Sources from Japan Tobacco, one of the world’s largest cigarette manufacturers, revealed on Wednesday that the company was making plans to close several of its domestic factories and lower production as response to Japan’s declining cigarette sales. It currently looks like four of JT’s nine facilities will be shuttered, but in addition there will be a downsizing of some 1,600 employees, over a fifth of the company’s 8,900 workforce.
The declining sales of tobacco and cigarettes in Japan are attributed to two main causes; the first being more smokers becoming aware of the health risks, as well as not wanting to put up with the country’s increased restrictions on where and when it is okay to light up. The second reason is simple economics, with Japan’s sales tax to increase from 5% to 8% in April 2014, JT is planning to raise prices on its products in order counterbalance, a move that is expected to further put a damper on purchasing habits.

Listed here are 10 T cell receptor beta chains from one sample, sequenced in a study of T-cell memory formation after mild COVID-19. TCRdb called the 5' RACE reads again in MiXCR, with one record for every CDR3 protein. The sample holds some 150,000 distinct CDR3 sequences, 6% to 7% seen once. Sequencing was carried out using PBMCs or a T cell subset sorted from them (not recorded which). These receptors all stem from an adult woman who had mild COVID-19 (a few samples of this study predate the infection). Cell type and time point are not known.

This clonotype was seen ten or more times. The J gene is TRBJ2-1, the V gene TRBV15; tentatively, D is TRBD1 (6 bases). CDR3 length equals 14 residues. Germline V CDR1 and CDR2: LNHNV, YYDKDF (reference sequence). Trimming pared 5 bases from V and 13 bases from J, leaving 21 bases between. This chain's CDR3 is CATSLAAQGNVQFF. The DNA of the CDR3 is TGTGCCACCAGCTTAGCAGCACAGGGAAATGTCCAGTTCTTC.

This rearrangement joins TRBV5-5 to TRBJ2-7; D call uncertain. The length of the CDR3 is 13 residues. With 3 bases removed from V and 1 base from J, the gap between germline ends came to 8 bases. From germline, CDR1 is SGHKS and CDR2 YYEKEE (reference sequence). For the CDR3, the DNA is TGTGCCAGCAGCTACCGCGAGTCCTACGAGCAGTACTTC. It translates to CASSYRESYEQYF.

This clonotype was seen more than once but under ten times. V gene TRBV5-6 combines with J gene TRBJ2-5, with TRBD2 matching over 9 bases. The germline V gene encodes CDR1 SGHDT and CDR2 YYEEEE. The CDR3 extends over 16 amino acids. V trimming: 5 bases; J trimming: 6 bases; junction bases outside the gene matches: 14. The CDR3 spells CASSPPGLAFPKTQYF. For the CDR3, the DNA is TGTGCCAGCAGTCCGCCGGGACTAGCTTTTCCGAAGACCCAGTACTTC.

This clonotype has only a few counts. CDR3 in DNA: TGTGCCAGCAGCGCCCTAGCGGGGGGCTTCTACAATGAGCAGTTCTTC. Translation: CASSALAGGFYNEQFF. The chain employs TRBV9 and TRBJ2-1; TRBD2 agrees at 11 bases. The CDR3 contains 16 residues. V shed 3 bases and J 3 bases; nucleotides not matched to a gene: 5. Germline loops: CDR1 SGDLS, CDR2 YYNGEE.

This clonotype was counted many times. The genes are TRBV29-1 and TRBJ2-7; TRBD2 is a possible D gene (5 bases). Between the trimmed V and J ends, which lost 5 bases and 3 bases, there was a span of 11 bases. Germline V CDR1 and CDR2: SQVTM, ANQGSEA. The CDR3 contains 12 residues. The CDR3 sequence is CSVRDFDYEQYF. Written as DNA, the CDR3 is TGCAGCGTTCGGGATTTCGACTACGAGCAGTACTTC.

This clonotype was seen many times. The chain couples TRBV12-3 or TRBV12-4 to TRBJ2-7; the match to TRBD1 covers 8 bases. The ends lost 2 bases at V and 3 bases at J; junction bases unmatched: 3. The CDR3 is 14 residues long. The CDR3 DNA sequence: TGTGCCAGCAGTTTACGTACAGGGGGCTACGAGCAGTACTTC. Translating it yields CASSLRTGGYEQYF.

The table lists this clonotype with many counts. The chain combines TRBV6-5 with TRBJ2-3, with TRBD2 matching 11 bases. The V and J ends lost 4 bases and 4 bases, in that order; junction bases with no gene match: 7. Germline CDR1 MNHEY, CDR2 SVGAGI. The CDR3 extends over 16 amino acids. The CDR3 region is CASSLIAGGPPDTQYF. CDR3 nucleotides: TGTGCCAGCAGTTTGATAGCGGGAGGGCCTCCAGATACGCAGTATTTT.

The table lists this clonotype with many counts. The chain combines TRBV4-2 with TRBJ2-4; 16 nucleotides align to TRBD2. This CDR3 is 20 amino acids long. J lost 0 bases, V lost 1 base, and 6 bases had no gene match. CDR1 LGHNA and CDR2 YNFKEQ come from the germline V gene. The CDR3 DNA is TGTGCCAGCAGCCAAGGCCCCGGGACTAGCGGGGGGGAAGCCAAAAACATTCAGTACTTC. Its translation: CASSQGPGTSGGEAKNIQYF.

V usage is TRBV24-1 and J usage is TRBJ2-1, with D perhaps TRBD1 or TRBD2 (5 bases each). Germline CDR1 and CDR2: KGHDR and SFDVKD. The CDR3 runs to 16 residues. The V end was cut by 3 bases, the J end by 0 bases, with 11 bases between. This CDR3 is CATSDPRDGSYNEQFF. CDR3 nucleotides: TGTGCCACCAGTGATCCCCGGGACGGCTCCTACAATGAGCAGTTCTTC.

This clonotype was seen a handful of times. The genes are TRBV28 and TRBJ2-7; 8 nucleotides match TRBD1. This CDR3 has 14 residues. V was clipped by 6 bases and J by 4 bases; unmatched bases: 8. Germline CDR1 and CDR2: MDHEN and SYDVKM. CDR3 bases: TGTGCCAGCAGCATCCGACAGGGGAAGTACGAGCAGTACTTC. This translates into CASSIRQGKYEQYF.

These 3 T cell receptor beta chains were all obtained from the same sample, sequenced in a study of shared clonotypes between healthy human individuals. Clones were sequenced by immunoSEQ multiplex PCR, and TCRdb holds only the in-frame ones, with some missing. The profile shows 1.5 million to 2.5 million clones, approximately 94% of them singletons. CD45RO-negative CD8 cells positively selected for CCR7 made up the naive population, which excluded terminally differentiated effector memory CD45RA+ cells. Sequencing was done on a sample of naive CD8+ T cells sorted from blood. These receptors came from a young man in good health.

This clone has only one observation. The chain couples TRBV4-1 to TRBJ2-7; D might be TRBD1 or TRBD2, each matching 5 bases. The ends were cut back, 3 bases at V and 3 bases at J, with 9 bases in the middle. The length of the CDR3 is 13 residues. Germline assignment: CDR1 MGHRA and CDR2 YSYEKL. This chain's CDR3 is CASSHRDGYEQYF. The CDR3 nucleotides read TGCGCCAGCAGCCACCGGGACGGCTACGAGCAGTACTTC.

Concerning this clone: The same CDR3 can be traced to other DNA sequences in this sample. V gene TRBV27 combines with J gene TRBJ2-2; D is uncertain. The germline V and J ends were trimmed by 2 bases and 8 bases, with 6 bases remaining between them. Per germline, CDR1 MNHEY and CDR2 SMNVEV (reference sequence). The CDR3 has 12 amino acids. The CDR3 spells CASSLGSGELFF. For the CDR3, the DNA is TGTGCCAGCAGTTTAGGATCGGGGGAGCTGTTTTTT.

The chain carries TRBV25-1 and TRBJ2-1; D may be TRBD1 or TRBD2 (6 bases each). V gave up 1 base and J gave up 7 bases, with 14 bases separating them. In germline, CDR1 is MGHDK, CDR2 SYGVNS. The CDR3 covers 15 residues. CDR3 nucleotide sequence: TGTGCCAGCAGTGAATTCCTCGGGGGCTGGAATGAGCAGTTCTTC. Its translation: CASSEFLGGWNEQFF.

In order to make up for the overall shrinking of Japan as a profitable tobacco market, JT is expected to shift its focus to overseas sales. As the owner of popular international brands Winston and Camel, JT is still a leader in worldwide cigarette sales. The firm also has several operations, both domestic and overseas, to lean on in the food and medical product fields.
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